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Field Practical Monitoring and Evaluation in Agricultural Extention: Ex Ante Sustainability Assessment Through Spreadsheet Modeling and Participatory Research Science to Achieve Results FellowshipEPA Grant Number: U915599
Title: Field Practical Monitoring and Evaluation in Agricultural Extention: Ex Ante Sustainability Assessment Through Spreadsheet Modeling and Participatory Research Science to Achieve Results Fellowship
Investigators: Sulser, Timothy B.
Institution: University of Florida
EPA Project Officer: Edwards, Jason
Project Period: January 1, 1999 through January 1, 2001
Project Amount: $57,075
RFA: STAR Graduate Fellowships (1999) RFA Text | Recipients Lists
Research Category: Fellowship - Social Sciences , Economics and Decision Sciences , Academic Fellowships
The objective of this research project is to harmonize requirements for monitoring and evaluation with the realities of work in the field. For community-based, agroforestry extension, monitoring and evaluation are is critical for assessing the efficacy of projects, and for planning improved future efforts. Tools for project assessment that can be continually updated, and eventually form a database of project experience, are essential for extension programs that have limited time, labor, and finances. The reality of field work means that monitoring and evaluation should be field practical, that is: (1) be quick and inexpensive,; and (2) provide direct, productive results, or be an integrated element for project productivity.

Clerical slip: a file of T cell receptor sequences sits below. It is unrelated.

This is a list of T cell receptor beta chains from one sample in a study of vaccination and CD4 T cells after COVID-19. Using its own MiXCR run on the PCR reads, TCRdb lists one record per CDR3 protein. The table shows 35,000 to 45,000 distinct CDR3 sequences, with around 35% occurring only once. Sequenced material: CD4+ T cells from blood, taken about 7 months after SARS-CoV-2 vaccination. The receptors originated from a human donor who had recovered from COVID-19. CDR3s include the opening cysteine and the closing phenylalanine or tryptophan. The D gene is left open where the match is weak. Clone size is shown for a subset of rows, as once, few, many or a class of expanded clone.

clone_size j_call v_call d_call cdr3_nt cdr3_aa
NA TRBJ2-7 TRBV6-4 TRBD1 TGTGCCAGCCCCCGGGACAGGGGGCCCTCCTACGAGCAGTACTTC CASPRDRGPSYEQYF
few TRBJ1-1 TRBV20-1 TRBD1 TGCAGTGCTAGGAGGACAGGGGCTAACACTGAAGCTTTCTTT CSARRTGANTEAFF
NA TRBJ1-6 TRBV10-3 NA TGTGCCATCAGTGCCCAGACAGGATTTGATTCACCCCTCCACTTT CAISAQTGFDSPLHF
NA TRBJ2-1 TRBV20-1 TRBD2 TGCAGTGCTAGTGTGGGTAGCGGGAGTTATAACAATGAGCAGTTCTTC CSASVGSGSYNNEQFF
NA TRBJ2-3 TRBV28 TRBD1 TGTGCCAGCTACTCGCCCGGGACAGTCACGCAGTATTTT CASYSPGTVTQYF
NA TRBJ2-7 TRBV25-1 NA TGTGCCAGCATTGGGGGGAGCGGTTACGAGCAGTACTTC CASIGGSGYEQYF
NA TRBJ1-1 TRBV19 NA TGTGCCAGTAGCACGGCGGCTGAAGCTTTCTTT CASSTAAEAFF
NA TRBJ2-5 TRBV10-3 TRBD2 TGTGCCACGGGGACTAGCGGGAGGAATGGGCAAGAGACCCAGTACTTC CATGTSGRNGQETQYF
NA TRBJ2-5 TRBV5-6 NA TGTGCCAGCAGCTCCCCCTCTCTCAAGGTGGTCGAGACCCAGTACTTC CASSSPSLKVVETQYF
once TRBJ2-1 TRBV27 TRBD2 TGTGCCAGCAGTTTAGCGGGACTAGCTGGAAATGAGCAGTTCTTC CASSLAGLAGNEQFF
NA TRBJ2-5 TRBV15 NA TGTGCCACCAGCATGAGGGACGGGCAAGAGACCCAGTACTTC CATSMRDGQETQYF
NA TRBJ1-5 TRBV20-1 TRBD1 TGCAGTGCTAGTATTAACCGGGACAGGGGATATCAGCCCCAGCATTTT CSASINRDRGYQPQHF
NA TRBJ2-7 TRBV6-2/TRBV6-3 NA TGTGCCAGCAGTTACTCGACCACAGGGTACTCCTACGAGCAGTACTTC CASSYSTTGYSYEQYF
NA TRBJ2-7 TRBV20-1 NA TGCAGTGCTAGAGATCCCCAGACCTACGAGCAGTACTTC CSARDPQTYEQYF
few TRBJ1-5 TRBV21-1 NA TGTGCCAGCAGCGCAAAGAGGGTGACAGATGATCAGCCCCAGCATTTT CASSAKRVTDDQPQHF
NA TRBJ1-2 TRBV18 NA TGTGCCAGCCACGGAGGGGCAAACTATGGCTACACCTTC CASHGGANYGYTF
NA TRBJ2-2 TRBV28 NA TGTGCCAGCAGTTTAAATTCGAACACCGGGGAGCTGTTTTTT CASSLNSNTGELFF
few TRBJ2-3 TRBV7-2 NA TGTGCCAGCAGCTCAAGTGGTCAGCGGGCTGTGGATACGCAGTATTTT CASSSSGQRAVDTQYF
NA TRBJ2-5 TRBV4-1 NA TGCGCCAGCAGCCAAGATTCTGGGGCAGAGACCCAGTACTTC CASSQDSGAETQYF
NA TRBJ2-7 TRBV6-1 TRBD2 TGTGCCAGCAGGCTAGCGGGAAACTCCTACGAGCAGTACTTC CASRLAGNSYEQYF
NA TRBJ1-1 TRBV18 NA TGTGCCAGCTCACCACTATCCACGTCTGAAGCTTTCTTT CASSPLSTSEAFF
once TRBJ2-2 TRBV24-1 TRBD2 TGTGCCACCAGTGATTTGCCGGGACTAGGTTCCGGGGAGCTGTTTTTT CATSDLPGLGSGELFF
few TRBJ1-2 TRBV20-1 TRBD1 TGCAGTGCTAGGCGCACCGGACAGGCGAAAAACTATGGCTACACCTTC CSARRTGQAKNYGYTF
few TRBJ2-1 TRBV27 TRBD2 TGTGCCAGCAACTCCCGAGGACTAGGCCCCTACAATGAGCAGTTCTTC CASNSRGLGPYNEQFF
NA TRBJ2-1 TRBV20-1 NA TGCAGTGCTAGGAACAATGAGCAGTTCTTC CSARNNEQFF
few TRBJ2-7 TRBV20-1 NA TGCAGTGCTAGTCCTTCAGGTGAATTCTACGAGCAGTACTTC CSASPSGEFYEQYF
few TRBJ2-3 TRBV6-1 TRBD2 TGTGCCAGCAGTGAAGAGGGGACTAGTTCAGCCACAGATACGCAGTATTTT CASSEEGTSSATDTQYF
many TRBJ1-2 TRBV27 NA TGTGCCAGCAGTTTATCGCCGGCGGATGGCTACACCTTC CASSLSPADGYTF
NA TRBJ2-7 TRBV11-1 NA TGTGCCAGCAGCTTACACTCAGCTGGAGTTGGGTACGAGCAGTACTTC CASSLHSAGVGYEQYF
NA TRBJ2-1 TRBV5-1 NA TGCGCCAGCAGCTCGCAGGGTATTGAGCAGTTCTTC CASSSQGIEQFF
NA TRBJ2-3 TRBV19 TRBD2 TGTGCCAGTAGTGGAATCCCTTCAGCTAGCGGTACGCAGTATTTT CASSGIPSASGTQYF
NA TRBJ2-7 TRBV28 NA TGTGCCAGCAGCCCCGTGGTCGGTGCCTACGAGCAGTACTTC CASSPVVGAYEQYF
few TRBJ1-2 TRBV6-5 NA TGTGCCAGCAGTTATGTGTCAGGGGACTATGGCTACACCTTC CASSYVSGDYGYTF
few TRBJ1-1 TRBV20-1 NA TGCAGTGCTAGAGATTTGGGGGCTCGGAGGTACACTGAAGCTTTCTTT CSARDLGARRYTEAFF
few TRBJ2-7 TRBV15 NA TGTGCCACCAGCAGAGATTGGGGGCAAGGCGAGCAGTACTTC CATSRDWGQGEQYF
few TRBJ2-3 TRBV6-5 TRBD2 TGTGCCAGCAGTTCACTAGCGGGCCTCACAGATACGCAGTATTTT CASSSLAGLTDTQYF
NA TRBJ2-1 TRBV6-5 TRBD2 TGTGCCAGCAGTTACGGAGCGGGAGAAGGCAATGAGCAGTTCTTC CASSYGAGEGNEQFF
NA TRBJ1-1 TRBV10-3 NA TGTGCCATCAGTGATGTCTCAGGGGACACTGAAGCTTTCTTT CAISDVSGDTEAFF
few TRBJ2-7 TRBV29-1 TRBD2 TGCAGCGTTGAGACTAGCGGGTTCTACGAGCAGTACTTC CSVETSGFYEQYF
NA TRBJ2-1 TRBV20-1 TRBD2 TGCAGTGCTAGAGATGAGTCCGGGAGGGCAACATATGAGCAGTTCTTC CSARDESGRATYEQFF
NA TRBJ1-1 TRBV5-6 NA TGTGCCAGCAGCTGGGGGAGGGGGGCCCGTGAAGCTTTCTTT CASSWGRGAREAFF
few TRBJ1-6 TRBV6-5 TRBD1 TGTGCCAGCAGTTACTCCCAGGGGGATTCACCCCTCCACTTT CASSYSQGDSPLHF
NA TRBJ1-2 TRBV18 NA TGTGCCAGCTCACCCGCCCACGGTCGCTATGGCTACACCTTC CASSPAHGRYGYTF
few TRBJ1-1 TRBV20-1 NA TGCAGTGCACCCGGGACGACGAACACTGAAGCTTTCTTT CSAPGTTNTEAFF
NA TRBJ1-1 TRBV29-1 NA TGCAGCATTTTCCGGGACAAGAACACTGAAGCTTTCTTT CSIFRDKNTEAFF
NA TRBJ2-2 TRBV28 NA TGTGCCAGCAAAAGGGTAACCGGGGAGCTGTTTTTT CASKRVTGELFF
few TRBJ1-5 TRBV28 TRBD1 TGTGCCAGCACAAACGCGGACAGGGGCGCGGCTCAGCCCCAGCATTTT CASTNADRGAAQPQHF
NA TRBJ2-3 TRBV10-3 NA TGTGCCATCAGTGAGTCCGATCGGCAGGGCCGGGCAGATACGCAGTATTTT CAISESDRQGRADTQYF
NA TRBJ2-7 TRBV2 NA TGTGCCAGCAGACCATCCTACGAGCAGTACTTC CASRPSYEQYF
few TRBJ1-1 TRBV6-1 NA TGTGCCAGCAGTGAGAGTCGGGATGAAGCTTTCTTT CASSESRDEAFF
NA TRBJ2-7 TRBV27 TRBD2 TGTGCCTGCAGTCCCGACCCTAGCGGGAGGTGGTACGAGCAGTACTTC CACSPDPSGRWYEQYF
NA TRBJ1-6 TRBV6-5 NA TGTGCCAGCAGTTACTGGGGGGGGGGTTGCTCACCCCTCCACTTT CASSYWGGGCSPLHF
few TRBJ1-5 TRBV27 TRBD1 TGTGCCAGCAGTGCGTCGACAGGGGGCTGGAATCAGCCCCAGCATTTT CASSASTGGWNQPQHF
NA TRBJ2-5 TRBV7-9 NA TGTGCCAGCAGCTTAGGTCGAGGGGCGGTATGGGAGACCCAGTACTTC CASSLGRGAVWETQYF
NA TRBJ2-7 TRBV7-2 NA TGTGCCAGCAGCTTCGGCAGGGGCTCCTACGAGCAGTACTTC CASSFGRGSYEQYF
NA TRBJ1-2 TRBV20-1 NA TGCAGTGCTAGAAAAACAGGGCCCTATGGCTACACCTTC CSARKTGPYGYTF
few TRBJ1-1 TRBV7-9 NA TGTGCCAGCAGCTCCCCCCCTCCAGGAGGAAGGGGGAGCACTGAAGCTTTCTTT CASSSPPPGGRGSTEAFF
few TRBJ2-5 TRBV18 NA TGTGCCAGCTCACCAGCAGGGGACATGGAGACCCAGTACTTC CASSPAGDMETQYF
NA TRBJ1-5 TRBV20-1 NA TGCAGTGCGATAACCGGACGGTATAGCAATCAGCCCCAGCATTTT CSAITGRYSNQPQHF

Project efficacy, defined by sustainability in three different realms (socioeconomic, sociocultural, and biophysical), will can be quickly and efficiently measured through analysis based on ethnographic field data. Research tools to be employed in project sustainability assessment will be spreadsheet modeling at the socioeconomic level, and Participatory Rural Appraisal (PRA) at both the sociocultural and biophysical levels. These tools will be used to identify key household- and community -background factors for project effectiveness. Also, systematic biases, project strengths and weaknesses, and overall constraints on agroforestry will be revealed through this research. The paramount concern for all extension work needs to be the achievement of specific and valuable objectives leading to the overall goal of improving social well being. Also, as the extension project that will be the site for this applied research is managed by a conservation organization, the goal of improving local social well being is commensurate with the goals of forest and biodiversity conservation. Therefore, monitoring and evaluation of both conservation and community-development goals are merged into a single methodology.